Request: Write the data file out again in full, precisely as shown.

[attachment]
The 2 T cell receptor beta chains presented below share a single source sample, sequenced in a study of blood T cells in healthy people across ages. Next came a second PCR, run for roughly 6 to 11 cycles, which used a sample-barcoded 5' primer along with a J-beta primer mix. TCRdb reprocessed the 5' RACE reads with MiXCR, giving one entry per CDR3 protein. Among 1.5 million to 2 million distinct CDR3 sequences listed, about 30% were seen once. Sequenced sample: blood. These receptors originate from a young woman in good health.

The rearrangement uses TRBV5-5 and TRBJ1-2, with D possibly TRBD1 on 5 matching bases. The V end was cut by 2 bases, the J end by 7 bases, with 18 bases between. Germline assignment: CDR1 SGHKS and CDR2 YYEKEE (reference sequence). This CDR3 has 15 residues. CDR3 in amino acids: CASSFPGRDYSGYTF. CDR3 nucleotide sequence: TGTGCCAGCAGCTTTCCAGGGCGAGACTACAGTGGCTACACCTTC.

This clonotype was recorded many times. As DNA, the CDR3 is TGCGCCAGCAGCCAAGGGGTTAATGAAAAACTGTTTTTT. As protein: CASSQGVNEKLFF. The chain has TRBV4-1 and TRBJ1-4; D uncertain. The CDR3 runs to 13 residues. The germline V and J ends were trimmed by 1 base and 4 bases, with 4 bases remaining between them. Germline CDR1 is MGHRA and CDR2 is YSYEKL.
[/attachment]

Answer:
The 2 T cell receptor beta chains presented below share a single source sample, sequenced in a study of blood T cells in healthy people across ages. Next came a second PCR, run for roughly 6 to 11 cycles, which used a sample-barcoded 5' primer along with a J-beta primer mix. TCRdb reprocessed the 5' RACE reads with MiXCR, giving one entry per CDR3 protein. Among 1.5 million to 2 million distinct CDR3 sequences listed, about 30% were seen once. Sequenced sample: blood. These receptors originate from a young woman in good health.

The rearrangement uses TRBV5-5 and TRBJ1-2, with D possibly TRBD1 on 5 matching bases. The V end was cut by 2 bases, the J end by 7 bases, with 18 bases between. Germline assignment: CDR1 SGHKS and CDR2 YYEKEE (reference sequence). This CDR3 has 15 residues. CDR3 in amino acids: CASSFPGRDYSGYTF. CDR3 nucleotide sequence: TGTGCCAGCAGCTTTCCAGGGCGAGACTACAGTGGCTACACCTTC.

This clonotype was recorded many times. As DNA, the CDR3 is TGCGCCAGCAGCCAAGGGGTTAATGAAAAACTGTTTTTT. As protein: CASSQGVNEKLFF. The chain has TRBV4-1 and TRBJ1-4; D uncertain. The CDR3 runs to 13 residues. The germline V and J ends were trimmed by 1 base and 4 bases, with 4 bases remaining between them. Germline CDR1 is MGHRA and CDR2 is YSYEKL.